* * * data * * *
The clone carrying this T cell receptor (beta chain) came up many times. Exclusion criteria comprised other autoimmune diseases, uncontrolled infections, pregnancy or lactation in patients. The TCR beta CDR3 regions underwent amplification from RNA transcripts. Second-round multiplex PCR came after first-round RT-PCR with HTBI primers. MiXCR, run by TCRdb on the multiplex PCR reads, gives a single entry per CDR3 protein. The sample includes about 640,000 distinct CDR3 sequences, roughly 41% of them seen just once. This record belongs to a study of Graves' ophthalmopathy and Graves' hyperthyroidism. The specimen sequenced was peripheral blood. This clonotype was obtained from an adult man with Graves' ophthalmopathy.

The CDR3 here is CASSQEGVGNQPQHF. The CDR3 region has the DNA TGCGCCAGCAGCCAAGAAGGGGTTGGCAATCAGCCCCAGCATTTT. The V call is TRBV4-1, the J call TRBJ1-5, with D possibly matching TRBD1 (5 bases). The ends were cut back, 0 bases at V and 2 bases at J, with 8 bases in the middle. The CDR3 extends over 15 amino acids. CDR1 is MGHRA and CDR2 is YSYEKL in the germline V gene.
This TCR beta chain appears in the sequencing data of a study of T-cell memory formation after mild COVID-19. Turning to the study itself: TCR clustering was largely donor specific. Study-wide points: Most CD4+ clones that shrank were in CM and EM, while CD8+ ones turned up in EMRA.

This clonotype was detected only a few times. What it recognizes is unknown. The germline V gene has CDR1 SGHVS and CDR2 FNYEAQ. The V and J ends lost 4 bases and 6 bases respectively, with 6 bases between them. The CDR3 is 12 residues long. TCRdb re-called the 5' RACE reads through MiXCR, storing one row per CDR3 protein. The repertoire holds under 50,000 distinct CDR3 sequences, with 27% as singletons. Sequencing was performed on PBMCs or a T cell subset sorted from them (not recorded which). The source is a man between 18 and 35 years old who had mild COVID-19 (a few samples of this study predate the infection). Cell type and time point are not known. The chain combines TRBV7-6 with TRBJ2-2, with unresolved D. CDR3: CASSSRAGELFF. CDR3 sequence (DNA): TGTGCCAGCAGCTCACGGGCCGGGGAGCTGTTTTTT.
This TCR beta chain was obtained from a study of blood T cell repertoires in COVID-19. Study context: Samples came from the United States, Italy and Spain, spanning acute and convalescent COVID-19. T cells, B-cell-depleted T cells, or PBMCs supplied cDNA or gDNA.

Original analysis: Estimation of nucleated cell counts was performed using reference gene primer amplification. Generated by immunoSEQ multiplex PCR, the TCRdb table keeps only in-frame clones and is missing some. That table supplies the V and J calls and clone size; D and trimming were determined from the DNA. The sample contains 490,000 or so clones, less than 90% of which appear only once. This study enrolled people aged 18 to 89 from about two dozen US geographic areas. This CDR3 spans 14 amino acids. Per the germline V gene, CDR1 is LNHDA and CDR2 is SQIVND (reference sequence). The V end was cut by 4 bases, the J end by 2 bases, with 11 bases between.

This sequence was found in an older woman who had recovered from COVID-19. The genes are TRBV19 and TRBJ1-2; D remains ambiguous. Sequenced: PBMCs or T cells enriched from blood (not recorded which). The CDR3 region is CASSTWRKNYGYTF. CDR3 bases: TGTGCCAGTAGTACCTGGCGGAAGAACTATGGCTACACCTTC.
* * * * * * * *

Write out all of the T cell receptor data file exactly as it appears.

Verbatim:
The clone carrying this T cell receptor (beta chain) came up many times. Exclusion criteria comprised other autoimmune diseases, uncontrolled infections, pregnancy or lactation in patients. The TCR beta CDR3 regions underwent amplification from RNA transcripts. Second-round multiplex PCR came after first-round RT-PCR with HTBI primers. MiXCR, run by TCRdb on the multiplex PCR reads, gives a single entry per CDR3 protein. The sample includes about 640,000 distinct CDR3 sequences, roughly 41% of them seen just once. This record belongs to a study of Graves' ophthalmopathy and Graves' hyperthyroidism. The specimen sequenced was peripheral blood. This clonotype was obtained from an adult man with Graves' ophthalmopathy.

The CDR3 here is CASSQEGVGNQPQHF. The CDR3 region has the DNA TGCGCCAGCAGCCAAGAAGGGGTTGGCAATCAGCCCCAGCATTTT. The V call is TRBV4-1, the J call TRBJ1-5, with D possibly matching TRBD1 (5 bases). The ends were cut back, 0 bases at V and 2 bases at J, with 8 bases in the middle. The CDR3 extends over 15 amino acids. CDR1 is MGHRA and CDR2 is YSYEKL in the germline V gene.
This TCR beta chain appears in the sequencing data of a study of T-cell memory formation after mild COVID-19. Turning to the study itself: TCR clustering was largely donor specific. Study-wide points: Most CD4+ clones that shrank were in CM and EM, while CD8+ ones turned up in EMRA.

This clonotype was detected only a few times. What it recognizes is unknown. The germline V gene has CDR1 SGHVS and CDR2 FNYEAQ. The V and J ends lost 4 bases and 6 bases respectively, with 6 bases between them. The CDR3 is 12 residues long. TCRdb re-called the 5' RACE reads through MiXCR, storing one row per CDR3 protein. The repertoire holds under 50,000 distinct CDR3 sequences, with 27% as singletons. Sequencing was performed on PBMCs or a T cell subset sorted from them (not recorded which). The source is a man between 18 and 35 years old who had mild COVID-19 (a few samples of this study predate the infection). Cell type and time point are not known. The chain combines TRBV7-6 with TRBJ2-2, with unresolved D. CDR3: CASSSRAGELFF. CDR3 sequence (DNA): TGTGCCAGCAGCTCACGGGCCGGGGAGCTGTTTTTT.
This TCR beta chain was obtained from a study of blood T cell repertoires in COVID-19. Study context: Samples came from the United States, Italy and Spain, spanning acute and convalescent COVID-19. T cells, B-cell-depleted T cells, or PBMCs supplied cDNA or gDNA.

Original analysis: Estimation of nucleated cell counts was performed using reference gene primer amplification. Generated by immunoSEQ multiplex PCR, the TCRdb table keeps only in-frame clones and is missing some. That table supplies the V and J calls and clone size; D and trimming were determined from the DNA. The sample contains 490,000 or so clones, less than 90% of which appear only once. This study enrolled people aged 18 to 89 from about two dozen US geographic areas. This CDR3 spans 14 amino acids. Per the germline V gene, CDR1 is LNHDA and CDR2 is SQIVND (reference sequence). The V end was cut by 4 bases, the J end by 2 bases, with 11 bases between.

This sequence was found in an older woman who had recovered from COVID-19. The genes are TRBV19 and TRBJ1-2; D remains ambiguous. Sequenced: PBMCs or T cells enriched from blood (not recorded which). The CDR3 region is CASSTWRKNYGYTF. CDR3 bases: TGTGCCAGTAGTACCTGGCGGAAGAACTATGGCTACACCTTC.